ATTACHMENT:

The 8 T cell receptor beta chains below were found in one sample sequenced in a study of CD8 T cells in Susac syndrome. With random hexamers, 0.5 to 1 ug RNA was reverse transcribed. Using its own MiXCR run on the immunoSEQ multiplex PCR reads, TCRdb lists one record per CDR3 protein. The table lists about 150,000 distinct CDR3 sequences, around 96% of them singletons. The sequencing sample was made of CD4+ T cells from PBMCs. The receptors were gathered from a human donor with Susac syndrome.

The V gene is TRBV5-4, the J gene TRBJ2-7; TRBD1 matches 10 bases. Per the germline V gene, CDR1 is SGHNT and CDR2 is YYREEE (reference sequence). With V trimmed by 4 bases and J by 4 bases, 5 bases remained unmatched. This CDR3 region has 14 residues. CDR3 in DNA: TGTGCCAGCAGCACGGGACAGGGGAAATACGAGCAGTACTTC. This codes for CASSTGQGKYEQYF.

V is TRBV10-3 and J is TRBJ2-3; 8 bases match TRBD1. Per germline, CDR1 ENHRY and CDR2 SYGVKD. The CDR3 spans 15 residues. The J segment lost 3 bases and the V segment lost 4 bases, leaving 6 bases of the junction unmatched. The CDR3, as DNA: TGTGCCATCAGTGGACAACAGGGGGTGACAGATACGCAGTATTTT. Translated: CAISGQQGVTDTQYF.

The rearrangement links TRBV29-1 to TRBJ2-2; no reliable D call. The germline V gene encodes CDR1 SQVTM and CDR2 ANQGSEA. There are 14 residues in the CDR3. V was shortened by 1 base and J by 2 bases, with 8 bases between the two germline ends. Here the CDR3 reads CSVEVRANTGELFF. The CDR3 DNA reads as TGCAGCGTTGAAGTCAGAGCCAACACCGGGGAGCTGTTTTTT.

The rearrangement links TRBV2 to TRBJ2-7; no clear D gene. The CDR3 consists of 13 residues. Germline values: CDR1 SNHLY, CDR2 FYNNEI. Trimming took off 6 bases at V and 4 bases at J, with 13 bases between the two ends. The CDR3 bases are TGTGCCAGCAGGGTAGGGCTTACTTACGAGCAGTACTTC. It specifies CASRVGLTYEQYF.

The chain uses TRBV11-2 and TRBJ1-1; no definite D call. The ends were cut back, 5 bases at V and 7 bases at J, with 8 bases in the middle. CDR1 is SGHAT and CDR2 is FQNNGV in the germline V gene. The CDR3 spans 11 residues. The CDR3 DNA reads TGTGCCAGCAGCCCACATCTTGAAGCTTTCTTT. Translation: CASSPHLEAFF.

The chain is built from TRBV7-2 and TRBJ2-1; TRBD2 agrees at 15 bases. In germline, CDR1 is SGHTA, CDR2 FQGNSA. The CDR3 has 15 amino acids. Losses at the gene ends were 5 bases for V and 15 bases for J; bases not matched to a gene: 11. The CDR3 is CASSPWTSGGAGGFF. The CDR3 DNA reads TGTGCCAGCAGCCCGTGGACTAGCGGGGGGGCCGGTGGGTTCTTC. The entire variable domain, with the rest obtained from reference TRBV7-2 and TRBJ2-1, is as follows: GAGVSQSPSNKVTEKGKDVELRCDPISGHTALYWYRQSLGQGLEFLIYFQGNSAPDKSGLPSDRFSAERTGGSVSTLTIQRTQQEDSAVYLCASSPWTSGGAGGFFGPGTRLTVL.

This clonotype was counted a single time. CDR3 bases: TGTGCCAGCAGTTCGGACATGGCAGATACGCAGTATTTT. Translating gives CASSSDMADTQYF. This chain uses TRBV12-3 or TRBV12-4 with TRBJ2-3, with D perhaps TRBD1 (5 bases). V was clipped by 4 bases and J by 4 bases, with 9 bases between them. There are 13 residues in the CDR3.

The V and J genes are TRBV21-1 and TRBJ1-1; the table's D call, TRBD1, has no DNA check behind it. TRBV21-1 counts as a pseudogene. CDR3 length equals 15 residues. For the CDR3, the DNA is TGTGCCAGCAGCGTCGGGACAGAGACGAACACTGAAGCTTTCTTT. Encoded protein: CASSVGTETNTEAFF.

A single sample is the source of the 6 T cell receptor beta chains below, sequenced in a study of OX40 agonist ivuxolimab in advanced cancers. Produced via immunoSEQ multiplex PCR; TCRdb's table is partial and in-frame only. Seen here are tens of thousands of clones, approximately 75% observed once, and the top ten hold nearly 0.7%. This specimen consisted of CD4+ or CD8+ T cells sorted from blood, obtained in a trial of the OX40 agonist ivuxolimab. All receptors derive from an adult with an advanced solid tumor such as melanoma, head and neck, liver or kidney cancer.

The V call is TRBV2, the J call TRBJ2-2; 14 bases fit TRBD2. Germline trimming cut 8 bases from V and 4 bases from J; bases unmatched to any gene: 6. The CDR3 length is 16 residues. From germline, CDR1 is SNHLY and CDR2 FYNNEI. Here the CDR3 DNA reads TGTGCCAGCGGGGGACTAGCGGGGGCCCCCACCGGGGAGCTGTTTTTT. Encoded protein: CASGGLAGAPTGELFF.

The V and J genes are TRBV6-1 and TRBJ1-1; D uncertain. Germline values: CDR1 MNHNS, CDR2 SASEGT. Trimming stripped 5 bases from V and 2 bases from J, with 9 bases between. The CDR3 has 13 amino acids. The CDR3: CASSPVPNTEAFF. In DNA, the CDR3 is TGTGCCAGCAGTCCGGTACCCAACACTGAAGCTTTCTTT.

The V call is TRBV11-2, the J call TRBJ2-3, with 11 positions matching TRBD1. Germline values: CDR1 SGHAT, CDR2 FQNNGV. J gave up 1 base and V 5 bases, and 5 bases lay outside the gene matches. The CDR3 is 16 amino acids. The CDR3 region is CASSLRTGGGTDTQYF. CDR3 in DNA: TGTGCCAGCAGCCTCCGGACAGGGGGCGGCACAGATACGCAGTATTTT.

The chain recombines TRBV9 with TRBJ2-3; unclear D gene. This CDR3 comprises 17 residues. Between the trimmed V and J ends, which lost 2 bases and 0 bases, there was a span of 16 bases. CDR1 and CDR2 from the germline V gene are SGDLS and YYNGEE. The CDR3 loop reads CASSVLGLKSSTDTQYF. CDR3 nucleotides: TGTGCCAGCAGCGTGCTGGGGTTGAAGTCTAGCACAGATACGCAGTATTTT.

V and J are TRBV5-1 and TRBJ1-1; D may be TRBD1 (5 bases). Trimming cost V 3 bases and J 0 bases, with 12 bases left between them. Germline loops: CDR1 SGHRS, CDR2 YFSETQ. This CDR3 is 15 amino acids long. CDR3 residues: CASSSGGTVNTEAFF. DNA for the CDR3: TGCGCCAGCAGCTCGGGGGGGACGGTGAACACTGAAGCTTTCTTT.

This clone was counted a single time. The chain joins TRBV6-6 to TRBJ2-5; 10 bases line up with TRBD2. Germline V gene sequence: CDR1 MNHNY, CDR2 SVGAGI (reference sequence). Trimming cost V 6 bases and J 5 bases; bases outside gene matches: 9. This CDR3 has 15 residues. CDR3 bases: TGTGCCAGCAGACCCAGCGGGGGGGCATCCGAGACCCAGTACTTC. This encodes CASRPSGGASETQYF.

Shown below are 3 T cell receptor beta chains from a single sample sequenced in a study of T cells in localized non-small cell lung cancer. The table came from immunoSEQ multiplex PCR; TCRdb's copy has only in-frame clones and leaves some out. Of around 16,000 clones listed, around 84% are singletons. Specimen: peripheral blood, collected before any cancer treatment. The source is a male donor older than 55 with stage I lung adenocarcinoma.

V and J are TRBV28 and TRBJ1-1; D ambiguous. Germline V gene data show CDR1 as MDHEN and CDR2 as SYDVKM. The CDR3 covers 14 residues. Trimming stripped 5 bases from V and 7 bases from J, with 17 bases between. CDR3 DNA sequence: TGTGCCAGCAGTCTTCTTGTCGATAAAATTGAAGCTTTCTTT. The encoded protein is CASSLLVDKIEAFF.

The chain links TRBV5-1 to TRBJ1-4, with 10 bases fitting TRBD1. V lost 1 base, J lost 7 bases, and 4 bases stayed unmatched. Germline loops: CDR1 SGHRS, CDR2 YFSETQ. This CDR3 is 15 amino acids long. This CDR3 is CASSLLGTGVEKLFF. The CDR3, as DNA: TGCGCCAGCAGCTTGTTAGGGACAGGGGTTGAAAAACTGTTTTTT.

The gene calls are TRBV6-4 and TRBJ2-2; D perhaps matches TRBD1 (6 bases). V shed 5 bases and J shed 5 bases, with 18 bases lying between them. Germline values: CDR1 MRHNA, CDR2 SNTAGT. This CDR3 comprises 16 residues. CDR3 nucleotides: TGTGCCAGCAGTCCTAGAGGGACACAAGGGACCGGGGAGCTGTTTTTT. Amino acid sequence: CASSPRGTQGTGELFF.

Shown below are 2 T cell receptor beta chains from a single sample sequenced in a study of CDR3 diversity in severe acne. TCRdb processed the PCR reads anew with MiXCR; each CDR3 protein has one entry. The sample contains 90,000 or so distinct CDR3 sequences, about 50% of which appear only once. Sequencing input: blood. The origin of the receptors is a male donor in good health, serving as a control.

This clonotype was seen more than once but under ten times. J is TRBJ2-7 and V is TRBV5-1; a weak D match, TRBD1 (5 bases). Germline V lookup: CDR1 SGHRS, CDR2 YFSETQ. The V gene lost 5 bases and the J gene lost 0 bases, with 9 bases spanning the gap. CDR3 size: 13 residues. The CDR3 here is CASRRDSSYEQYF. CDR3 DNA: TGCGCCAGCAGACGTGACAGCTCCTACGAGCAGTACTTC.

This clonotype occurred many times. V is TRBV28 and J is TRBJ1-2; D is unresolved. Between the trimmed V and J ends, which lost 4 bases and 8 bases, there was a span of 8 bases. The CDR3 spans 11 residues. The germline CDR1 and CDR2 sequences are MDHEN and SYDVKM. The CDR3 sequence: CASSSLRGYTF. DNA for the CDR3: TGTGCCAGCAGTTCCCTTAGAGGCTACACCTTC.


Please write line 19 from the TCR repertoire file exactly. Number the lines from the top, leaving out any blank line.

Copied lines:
The chain links TRBV5-1 to TRBJ1-4, with 10 bases fitting TRBD1. V lost 1 base, J lost 7 bases, and 4 bases stayed unmatched. Germline loops: CDR1 SGHRS, CDR2 YFSETQ. This CDR3 is 15 amino acids long. This CDR3 is CASSLLGTGVEKLFF. The CDR3, as DNA: TGCGCCAGCAGCTTGTTAGGGACAGGGGTTGAAAAACTGTTTTTT.